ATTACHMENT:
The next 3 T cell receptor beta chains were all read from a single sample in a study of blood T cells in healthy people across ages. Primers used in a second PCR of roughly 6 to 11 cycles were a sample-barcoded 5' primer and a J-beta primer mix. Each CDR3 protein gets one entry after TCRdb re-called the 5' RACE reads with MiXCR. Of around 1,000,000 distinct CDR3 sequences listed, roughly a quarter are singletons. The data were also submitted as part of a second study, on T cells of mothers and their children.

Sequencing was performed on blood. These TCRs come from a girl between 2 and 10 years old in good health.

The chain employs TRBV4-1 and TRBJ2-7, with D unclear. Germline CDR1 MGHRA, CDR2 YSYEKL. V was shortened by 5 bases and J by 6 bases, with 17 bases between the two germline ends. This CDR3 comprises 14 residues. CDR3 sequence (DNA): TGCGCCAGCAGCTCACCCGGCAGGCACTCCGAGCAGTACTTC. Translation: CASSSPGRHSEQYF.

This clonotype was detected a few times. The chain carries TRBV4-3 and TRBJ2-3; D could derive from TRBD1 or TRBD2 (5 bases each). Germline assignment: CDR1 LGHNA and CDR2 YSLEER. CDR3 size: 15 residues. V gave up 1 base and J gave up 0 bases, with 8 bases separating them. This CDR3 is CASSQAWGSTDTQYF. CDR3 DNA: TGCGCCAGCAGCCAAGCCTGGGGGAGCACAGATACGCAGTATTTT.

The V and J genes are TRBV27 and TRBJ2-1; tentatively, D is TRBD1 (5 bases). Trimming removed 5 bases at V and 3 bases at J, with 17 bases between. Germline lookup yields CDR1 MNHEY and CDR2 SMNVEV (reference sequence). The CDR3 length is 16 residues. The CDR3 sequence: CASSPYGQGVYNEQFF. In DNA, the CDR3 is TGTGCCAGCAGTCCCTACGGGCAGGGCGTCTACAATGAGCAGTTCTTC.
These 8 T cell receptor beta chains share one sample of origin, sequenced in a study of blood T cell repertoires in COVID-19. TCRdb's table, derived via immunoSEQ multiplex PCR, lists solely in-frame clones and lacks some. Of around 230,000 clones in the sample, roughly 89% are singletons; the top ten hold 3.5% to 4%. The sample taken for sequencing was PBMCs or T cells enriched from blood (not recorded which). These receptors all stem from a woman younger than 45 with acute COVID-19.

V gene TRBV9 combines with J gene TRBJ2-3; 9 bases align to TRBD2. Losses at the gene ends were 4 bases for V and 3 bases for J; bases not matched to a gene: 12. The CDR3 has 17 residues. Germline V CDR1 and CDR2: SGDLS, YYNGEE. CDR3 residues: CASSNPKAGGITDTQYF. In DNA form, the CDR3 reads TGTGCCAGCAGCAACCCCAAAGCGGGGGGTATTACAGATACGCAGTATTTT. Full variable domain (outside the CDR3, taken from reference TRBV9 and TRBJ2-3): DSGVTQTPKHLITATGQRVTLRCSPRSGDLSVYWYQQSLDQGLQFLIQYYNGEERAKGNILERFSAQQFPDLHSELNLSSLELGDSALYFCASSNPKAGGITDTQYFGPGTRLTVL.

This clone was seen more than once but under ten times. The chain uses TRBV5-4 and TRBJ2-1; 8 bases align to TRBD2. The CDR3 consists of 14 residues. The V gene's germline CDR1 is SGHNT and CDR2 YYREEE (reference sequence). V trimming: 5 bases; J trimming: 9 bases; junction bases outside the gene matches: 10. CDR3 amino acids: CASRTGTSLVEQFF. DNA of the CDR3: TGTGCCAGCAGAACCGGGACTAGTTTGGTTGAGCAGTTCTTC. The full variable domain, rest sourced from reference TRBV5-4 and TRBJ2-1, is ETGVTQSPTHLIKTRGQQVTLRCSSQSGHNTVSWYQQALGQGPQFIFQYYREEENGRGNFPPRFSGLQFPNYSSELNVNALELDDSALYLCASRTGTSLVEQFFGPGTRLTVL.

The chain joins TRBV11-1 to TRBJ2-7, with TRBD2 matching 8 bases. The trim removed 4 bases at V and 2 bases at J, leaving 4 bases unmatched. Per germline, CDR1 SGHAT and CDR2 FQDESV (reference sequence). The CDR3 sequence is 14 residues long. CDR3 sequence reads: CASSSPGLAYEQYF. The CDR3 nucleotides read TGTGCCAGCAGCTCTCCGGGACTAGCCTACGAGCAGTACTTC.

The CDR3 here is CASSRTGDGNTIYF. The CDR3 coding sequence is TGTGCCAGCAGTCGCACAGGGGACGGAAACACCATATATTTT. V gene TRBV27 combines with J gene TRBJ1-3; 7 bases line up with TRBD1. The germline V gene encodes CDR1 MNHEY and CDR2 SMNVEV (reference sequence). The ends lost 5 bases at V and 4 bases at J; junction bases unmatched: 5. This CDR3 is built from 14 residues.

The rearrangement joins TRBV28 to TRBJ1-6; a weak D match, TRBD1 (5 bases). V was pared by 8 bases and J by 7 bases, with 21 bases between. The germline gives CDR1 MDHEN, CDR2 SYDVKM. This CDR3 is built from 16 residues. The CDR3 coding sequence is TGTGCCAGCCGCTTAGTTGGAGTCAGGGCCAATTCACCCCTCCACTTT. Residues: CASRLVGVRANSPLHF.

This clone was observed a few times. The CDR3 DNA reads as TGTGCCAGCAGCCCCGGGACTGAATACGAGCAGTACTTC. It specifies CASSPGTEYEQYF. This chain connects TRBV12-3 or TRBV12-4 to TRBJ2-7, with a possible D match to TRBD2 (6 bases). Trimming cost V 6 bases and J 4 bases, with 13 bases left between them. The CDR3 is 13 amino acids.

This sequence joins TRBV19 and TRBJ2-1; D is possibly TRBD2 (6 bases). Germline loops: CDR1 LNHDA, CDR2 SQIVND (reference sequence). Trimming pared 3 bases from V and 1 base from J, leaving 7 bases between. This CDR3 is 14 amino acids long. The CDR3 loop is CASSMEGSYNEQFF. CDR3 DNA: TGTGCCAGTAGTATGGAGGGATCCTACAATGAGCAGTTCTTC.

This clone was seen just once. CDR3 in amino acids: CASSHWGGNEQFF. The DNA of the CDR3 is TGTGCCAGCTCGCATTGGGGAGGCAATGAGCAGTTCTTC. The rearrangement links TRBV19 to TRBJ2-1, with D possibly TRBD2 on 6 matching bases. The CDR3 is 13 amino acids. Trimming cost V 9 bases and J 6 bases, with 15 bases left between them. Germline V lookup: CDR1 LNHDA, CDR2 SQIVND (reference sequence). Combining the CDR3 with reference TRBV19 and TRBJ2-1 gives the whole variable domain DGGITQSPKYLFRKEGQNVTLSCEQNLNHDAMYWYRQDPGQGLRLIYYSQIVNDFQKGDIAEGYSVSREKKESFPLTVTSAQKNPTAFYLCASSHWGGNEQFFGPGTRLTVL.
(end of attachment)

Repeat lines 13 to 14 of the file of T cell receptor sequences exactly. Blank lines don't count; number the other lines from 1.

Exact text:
This sequence joins TRBV19 and TRBJ2-1; D is possibly TRBD2 (6 bases). Germline loops: CDR1 LNHDA, CDR2 SQIVND (reference sequence). Trimming pared 3 bases from V and 1 base from J, leaving 7 bases between. This CDR3 is 14 amino acids long. The CDR3 loop is CASSMEGSYNEQFF. CDR3 DNA: TGTGCCAGTAGTATGGAGGGATCCTACAATGAGCAGTTCTTC.

This clone was seen just once. CDR3 in amino acids: CASSHWGGNEQFF. The DNA of the CDR3 is TGTGCCAGCTCGCATTGGGGAGGCAATGAGCAGTTCTTC. The rearrangement links TRBV19 to TRBJ2-1, with D possibly TRBD2 on 6 matching bases. The CDR3 is 13 amino acids. Trimming cost V 9 bases and J 6 bases, with 15 bases left between them. Germline V lookup: CDR1 LNHDA, CDR2 SQIVND (reference sequence). Combining the CDR3 with reference TRBV19 and TRBJ2-1 gives the whole variable domain DGGITQSPKYLFRKEGQNVTLSCEQNLNHDAMYWYRQDPGQGLRLIYYSQIVNDFQKGDIAEGYSVSREKKESFPLTVTSAQKNPTAFYLCASSHWGGNEQFFGPGTRLTVL.